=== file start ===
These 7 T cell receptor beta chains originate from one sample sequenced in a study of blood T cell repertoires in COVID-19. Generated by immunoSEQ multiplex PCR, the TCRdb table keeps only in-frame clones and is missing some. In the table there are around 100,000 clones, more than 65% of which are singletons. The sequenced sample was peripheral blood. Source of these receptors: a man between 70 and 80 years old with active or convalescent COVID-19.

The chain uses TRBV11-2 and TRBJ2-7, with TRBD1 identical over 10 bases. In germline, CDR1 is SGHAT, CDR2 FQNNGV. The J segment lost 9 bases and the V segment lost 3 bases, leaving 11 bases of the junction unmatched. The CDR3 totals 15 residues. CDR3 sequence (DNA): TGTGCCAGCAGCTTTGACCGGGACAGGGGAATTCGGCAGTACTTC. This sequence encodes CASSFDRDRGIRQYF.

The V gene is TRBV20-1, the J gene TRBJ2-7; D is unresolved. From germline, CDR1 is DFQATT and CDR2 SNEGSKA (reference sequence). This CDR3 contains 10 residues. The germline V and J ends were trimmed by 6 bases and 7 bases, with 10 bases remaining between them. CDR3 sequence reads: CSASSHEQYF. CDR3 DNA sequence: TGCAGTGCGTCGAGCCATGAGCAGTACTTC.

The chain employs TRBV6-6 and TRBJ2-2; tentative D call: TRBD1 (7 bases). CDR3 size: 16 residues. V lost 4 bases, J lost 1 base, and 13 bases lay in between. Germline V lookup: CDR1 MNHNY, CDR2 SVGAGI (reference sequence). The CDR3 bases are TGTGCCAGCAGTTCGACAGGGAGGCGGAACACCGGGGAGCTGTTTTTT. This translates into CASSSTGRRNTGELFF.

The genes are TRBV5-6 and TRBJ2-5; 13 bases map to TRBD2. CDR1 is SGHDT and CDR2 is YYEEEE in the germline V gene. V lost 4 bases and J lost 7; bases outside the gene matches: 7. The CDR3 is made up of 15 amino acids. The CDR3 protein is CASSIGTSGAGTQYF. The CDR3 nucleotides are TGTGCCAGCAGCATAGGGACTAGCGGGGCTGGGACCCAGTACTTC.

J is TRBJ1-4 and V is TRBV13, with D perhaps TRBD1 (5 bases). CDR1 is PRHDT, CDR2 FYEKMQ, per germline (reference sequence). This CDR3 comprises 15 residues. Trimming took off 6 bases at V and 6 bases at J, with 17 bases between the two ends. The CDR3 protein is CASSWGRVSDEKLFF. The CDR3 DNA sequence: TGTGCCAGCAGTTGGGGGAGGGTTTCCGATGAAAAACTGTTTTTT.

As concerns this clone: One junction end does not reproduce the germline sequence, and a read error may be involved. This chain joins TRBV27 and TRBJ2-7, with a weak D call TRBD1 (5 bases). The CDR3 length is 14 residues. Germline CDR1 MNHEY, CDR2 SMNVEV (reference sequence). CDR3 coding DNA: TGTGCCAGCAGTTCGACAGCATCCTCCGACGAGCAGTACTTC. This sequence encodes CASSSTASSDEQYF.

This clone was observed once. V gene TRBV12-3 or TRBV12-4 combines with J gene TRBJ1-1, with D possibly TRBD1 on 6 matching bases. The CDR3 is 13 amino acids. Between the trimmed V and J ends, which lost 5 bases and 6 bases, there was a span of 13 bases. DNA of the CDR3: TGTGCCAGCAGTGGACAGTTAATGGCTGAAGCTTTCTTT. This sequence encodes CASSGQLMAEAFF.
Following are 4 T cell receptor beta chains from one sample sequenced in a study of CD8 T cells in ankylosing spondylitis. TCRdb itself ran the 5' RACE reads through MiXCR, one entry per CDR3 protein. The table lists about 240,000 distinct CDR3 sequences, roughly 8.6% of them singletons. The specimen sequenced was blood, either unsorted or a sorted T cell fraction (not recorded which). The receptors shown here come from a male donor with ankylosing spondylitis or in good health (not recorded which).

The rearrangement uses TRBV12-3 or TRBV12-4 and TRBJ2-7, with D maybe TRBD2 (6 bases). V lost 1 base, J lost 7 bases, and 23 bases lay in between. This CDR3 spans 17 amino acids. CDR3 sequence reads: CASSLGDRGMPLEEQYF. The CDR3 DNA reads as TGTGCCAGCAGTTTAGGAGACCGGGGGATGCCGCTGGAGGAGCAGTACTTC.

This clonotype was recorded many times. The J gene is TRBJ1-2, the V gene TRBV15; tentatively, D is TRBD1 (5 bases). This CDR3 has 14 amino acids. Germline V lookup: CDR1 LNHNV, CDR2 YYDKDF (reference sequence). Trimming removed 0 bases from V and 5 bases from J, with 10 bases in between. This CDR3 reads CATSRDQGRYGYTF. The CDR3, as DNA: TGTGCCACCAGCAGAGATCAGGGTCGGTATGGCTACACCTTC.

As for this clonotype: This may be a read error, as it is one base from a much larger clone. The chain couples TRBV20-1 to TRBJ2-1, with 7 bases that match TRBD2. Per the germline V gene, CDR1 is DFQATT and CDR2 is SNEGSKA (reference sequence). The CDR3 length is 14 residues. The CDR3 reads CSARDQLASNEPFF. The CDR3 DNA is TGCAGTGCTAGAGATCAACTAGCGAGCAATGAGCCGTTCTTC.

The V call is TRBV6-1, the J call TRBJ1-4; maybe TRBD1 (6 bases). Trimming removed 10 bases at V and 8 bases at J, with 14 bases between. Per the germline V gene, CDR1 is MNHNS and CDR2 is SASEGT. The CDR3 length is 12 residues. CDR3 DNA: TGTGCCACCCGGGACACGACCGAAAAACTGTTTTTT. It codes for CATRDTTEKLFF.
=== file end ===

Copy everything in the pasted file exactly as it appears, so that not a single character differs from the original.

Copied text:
These 7 T cell receptor beta chains originate from one sample sequenced in a study of blood T cell repertoires in COVID-19. Generated by immunoSEQ multiplex PCR, the TCRdb table keeps only in-frame clones and is missing some. In the table there are around 100,000 clones, more than 65% of which are singletons. The sequenced sample was peripheral blood. Source of these receptors: a man between 70 and 80 years old with active or convalescent COVID-19.

The chain uses TRBV11-2 and TRBJ2-7, with TRBD1 identical over 10 bases. In germline, CDR1 is SGHAT, CDR2 FQNNGV. The J segment lost 9 bases and the V segment lost 3 bases, leaving 11 bases of the junction unmatched. The CDR3 totals 15 residues. CDR3 sequence (DNA): TGTGCCAGCAGCTTTGACCGGGACAGGGGAATTCGGCAGTACTTC. This sequence encodes CASSFDRDRGIRQYF.

The V gene is TRBV20-1, the J gene TRBJ2-7; D is unresolved. From germline, CDR1 is DFQATT and CDR2 SNEGSKA (reference sequence). This CDR3 contains 10 residues. The germline V and J ends were trimmed by 6 bases and 7 bases, with 10 bases remaining between them. CDR3 sequence reads: CSASSHEQYF. CDR3 DNA sequence: TGCAGTGCGTCGAGCCATGAGCAGTACTTC.

The chain employs TRBV6-6 and TRBJ2-2; tentative D call: TRBD1 (7 bases). CDR3 size: 16 residues. V lost 4 bases, J lost 1 base, and 13 bases lay in between. Germline V lookup: CDR1 MNHNY, CDR2 SVGAGI (reference sequence). The CDR3 bases are TGTGCCAGCAGTTCGACAGGGAGGCGGAACACCGGGGAGCTGTTTTTT. This translates into CASSSTGRRNTGELFF.

The genes are TRBV5-6 and TRBJ2-5; 13 bases map to TRBD2. CDR1 is SGHDT and CDR2 is YYEEEE in the germline V gene. V lost 4 bases and J lost 7; bases outside the gene matches: 7. The CDR3 is made up of 15 amino acids. The CDR3 protein is CASSIGTSGAGTQYF. The CDR3 nucleotides are TGTGCCAGCAGCATAGGGACTAGCGGGGCTGGGACCCAGTACTTC.

J is TRBJ1-4 and V is TRBV13, with D perhaps TRBD1 (5 bases). CDR1 is PRHDT, CDR2 FYEKMQ, per germline (reference sequence). This CDR3 comprises 15 residues. Trimming took off 6 bases at V and 6 bases at J, with 17 bases between the two ends. The CDR3 protein is CASSWGRVSDEKLFF. The CDR3 DNA sequence: TGTGCCAGCAGTTGGGGGAGGGTTTCCGATGAAAAACTGTTTTTT.

As concerns this clone: One junction end does not reproduce the germline sequence, and a read error may be involved. This chain joins TRBV27 and TRBJ2-7, with a weak D call TRBD1 (5 bases). The CDR3 length is 14 residues. Germline CDR1 MNHEY, CDR2 SMNVEV (reference sequence). CDR3 coding DNA: TGTGCCAGCAGTTCGACAGCATCCTCCGACGAGCAGTACTTC. This sequence encodes CASSSTASSDEQYF.

This clone was observed once. V gene TRBV12-3 or TRBV12-4 combines with J gene TRBJ1-1, with D possibly TRBD1 on 6 matching bases. The CDR3 is 13 amino acids. Between the trimmed V and J ends, which lost 5 bases and 6 bases, there was a span of 13 bases. DNA of the CDR3: TGTGCCAGCAGTGGACAGTTAATGGCTGAAGCTTTCTTT. This sequence encodes CASSGQLMAEAFF.
Following are 4 T cell receptor beta chains from one sample sequenced in a study of CD8 T cells in ankylosing spondylitis. TCRdb itself ran the 5' RACE reads through MiXCR, one entry per CDR3 protein. The table lists about 240,000 distinct CDR3 sequences, roughly 8.6% of them singletons. The specimen sequenced was blood, either unsorted or a sorted T cell fraction (not recorded which). The receptors shown here come from a male donor with ankylosing spondylitis or in good health (not recorded which).

The rearrangement uses TRBV12-3 or TRBV12-4 and TRBJ2-7, with D maybe TRBD2 (6 bases). V lost 1 base, J lost 7 bases, and 23 bases lay in between. This CDR3 spans 17 amino acids. CDR3 sequence reads: CASSLGDRGMPLEEQYF. The CDR3 DNA reads as TGTGCCAGCAGTTTAGGAGACCGGGGGATGCCGCTGGAGGAGCAGTACTTC.

This clonotype was recorded many times. The J gene is TRBJ1-2, the V gene TRBV15; tentatively, D is TRBD1 (5 bases). This CDR3 has 14 amino acids. Germline V lookup: CDR1 LNHNV, CDR2 YYDKDF (reference sequence). Trimming removed 0 bases from V and 5 bases from J, with 10 bases in between. This CDR3 reads CATSRDQGRYGYTF. The CDR3, as DNA: TGTGCCACCAGCAGAGATCAGGGTCGGTATGGCTACACCTTC.

As for this clonotype: This may be a read error, as it is one base from a much larger clone. The chain couples TRBV20-1 to TRBJ2-1, with 7 bases that match TRBD2. Per the germline V gene, CDR1 is DFQATT and CDR2 is SNEGSKA (reference sequence). The CDR3 length is 14 residues. The CDR3 reads CSARDQLASNEPFF. The CDR3 DNA is TGCAGTGCTAGAGATCAACTAGCGAGCAATGAGCCGTTCTTC.

The V call is TRBV6-1, the J call TRBJ1-4; maybe TRBD1 (6 bases). Trimming removed 10 bases at V and 8 bases at J, with 14 bases between. Per the germline V gene, CDR1 is MNHNS and CDR2 is SASEGT. The CDR3 length is 12 residues. CDR3 DNA: TGTGCCACCCGGGACACGACCGAAAAACTGTTTTTT. It codes for CATRDTTEKLFF.